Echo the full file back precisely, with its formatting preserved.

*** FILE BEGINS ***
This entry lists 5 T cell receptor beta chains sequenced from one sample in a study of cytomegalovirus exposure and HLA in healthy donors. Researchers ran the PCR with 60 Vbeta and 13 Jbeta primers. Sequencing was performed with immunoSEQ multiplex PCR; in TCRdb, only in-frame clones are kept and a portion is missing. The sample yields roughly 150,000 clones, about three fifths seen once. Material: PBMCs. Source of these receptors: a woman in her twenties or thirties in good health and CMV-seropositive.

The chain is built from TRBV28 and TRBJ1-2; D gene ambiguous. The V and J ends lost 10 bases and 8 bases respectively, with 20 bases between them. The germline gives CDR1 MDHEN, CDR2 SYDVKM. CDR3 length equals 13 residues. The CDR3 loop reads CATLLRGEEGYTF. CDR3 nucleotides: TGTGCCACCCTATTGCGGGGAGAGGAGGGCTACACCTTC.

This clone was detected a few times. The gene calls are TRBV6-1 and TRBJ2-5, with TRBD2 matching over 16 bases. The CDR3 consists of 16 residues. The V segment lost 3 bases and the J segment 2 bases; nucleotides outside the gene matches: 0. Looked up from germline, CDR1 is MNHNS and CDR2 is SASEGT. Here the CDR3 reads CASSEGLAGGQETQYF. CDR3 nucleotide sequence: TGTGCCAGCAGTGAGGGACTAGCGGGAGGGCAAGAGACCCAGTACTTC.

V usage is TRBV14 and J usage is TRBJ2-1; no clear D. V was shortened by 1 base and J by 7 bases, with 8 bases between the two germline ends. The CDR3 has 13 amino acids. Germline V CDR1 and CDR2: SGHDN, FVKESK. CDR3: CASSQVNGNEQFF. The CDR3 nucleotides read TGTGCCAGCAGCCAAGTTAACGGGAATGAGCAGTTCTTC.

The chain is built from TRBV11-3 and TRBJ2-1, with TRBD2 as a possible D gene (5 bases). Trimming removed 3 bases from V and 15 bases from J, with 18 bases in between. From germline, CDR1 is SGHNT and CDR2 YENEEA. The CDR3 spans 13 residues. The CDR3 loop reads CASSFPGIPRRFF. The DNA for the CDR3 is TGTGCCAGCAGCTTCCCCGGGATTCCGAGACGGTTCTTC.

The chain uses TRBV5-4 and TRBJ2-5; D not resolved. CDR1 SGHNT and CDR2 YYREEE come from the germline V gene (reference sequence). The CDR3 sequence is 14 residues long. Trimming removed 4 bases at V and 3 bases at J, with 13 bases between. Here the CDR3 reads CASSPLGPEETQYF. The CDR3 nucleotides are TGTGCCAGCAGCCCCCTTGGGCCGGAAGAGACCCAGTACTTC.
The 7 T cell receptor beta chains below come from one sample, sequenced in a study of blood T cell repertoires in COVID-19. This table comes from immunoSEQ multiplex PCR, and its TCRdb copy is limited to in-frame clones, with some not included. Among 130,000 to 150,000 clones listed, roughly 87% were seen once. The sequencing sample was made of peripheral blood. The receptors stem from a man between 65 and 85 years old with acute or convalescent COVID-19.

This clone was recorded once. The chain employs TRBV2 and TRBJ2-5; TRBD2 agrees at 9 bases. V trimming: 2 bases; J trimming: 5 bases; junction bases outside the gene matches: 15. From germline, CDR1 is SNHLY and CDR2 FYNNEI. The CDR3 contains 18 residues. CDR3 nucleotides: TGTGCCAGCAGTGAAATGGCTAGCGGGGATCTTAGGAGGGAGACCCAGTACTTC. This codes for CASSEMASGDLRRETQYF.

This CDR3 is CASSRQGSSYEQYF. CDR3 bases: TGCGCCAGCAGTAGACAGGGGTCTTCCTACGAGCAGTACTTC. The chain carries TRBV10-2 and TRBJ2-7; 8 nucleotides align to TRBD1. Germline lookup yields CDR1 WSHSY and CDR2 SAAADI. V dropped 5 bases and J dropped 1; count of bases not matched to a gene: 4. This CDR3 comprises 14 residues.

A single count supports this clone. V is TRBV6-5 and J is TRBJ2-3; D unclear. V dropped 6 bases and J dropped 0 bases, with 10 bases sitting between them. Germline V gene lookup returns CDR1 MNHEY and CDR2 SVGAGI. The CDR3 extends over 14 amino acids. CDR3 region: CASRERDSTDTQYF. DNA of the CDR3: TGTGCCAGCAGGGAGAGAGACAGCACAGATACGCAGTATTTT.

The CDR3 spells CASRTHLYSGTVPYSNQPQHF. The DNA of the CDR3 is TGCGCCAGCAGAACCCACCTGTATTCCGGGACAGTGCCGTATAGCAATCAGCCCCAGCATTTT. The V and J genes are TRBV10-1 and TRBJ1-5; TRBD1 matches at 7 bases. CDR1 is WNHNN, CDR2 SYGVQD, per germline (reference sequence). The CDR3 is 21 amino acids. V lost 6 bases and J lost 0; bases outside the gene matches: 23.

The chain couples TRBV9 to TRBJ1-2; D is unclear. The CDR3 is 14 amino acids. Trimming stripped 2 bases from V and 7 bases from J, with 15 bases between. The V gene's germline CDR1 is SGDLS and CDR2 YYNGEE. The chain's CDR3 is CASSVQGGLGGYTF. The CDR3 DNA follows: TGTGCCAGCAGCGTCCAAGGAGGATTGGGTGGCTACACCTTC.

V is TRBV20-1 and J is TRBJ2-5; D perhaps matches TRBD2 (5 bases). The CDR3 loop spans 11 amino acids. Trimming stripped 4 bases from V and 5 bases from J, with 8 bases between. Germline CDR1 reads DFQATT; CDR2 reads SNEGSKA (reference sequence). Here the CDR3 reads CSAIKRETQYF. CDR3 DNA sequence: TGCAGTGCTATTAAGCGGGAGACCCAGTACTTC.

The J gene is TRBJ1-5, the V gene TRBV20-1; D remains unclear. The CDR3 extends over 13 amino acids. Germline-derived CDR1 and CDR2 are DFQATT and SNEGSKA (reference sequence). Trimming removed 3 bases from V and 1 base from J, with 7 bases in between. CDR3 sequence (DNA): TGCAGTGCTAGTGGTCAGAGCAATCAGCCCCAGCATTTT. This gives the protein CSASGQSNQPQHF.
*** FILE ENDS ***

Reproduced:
This entry lists 5 T cell receptor beta chains sequenced from one sample in a study of cytomegalovirus exposure and HLA in healthy donors. Researchers ran the PCR with 60 Vbeta and 13 Jbeta primers. Sequencing was performed with immunoSEQ multiplex PCR; in TCRdb, only in-frame clones are kept and a portion is missing. The sample yields roughly 150,000 clones, about three fifths seen once. Material: PBMCs. Source of these receptors: a woman in her twenties or thirties in good health and CMV-seropositive.

The chain is built from TRBV28 and TRBJ1-2; D gene ambiguous. The V and J ends lost 10 bases and 8 bases respectively, with 20 bases between them. The germline gives CDR1 MDHEN, CDR2 SYDVKM. CDR3 length equals 13 residues. The CDR3 loop reads CATLLRGEEGYTF. CDR3 nucleotides: TGTGCCACCCTATTGCGGGGAGAGGAGGGCTACACCTTC.

This clone was detected a few times. The gene calls are TRBV6-1 and TRBJ2-5, with TRBD2 matching over 16 bases. The CDR3 consists of 16 residues. The V segment lost 3 bases and the J segment 2 bases; nucleotides outside the gene matches: 0. Looked up from germline, CDR1 is MNHNS and CDR2 is SASEGT. Here the CDR3 reads CASSEGLAGGQETQYF. CDR3 nucleotide sequence: TGTGCCAGCAGTGAGGGACTAGCGGGAGGGCAAGAGACCCAGTACTTC.

V usage is TRBV14 and J usage is TRBJ2-1; no clear D. V was shortened by 1 base and J by 7 bases, with 8 bases between the two germline ends. The CDR3 has 13 amino acids. Germline V CDR1 and CDR2: SGHDN, FVKESK. CDR3: CASSQVNGNEQFF. The CDR3 nucleotides read TGTGCCAGCAGCCAAGTTAACGGGAATGAGCAGTTCTTC.

The chain is built from TRBV11-3 and TRBJ2-1, with TRBD2 as a possible D gene (5 bases). Trimming removed 3 bases from V and 15 bases from J, with 18 bases in between. From germline, CDR1 is SGHNT and CDR2 YENEEA. The CDR3 spans 13 residues. The CDR3 loop reads CASSFPGIPRRFF. The DNA for the CDR3 is TGTGCCAGCAGCTTCCCCGGGATTCCGAGACGGTTCTTC.

The chain uses TRBV5-4 and TRBJ2-5; D not resolved. CDR1 SGHNT and CDR2 YYREEE come from the germline V gene (reference sequence). The CDR3 sequence is 14 residues long. Trimming removed 4 bases at V and 3 bases at J, with 13 bases between. Here the CDR3 reads CASSPLGPEETQYF. The CDR3 nucleotides are TGTGCCAGCAGCCCCCTTGGGCCGGAAGAGACCCAGTACTTC.
The 7 T cell receptor beta chains below come from one sample, sequenced in a study of blood T cell repertoires in COVID-19. This table comes from immunoSEQ multiplex PCR, and its TCRdb copy is limited to in-frame clones, with some not included. Among 130,000 to 150,000 clones listed, roughly 87% were seen once. The sequencing sample was made of peripheral blood. The receptors stem from a man between 65 and 85 years old with acute or convalescent COVID-19.

This clone was recorded once. The chain employs TRBV2 and TRBJ2-5; TRBD2 agrees at 9 bases. V trimming: 2 bases; J trimming: 5 bases; junction bases outside the gene matches: 15. From germline, CDR1 is SNHLY and CDR2 FYNNEI. The CDR3 contains 18 residues. CDR3 nucleotides: TGTGCCAGCAGTGAAATGGCTAGCGGGGATCTTAGGAGGGAGACCCAGTACTTC. This codes for CASSEMASGDLRRETQYF.

This CDR3 is CASSRQGSSYEQYF. CDR3 bases: TGCGCCAGCAGTAGACAGGGGTCTTCCTACGAGCAGTACTTC. The chain carries TRBV10-2 and TRBJ2-7; 8 nucleotides align to TRBD1. Germline lookup yields CDR1 WSHSY and CDR2 SAAADI. V dropped 5 bases and J dropped 1; count of bases not matched to a gene: 4. This CDR3 comprises 14 residues.

A single count supports this clone. V is TRBV6-5 and J is TRBJ2-3; D unclear. V dropped 6 bases and J dropped 0 bases, with 10 bases sitting between them. Germline V gene lookup returns CDR1 MNHEY and CDR2 SVGAGI. The CDR3 extends over 14 amino acids. CDR3 region: CASRERDSTDTQYF. DNA of the CDR3: TGTGCCAGCAGGGAGAGAGACAGCACAGATACGCAGTATTTT.

The CDR3 spells CASRTHLYSGTVPYSNQPQHF. The DNA of the CDR3 is TGCGCCAGCAGAACCCACCTGTATTCCGGGACAGTGCCGTATAGCAATCAGCCCCAGCATTTT. The V and J genes are TRBV10-1 and TRBJ1-5; TRBD1 matches at 7 bases. CDR1 is WNHNN, CDR2 SYGVQD, per germline (reference sequence). The CDR3 is 21 amino acids. V lost 6 bases and J lost 0; bases outside the gene matches: 23.

The chain couples TRBV9 to TRBJ1-2; D is unclear. The CDR3 is 14 amino acids. Trimming stripped 2 bases from V and 7 bases from J, with 15 bases between. The V gene's germline CDR1 is SGDLS and CDR2 YYNGEE. The chain's CDR3 is CASSVQGGLGGYTF. The CDR3 DNA follows: TGTGCCAGCAGCGTCCAAGGAGGATTGGGTGGCTACACCTTC.

V is TRBV20-1 and J is TRBJ2-5; D perhaps matches TRBD2 (5 bases). The CDR3 loop spans 11 amino acids. Trimming stripped 4 bases from V and 5 bases from J, with 8 bases between. Germline CDR1 reads DFQATT; CDR2 reads SNEGSKA (reference sequence). Here the CDR3 reads CSAIKRETQYF. CDR3 DNA sequence: TGCAGTGCTATTAAGCGGGAGACCCAGTACTTC.

The J gene is TRBJ1-5, the V gene TRBV20-1; D remains unclear. The CDR3 extends over 13 amino acids. Germline-derived CDR1 and CDR2 are DFQATT and SNEGSKA (reference sequence). Trimming removed 3 bases from V and 1 base from J, with 7 bases in between. CDR3 sequence (DNA): TGCAGTGCTAGTGGTCAGAGCAATCAGCCCCAGCATTTT. This gives the protein CSASGQSNQPQHF.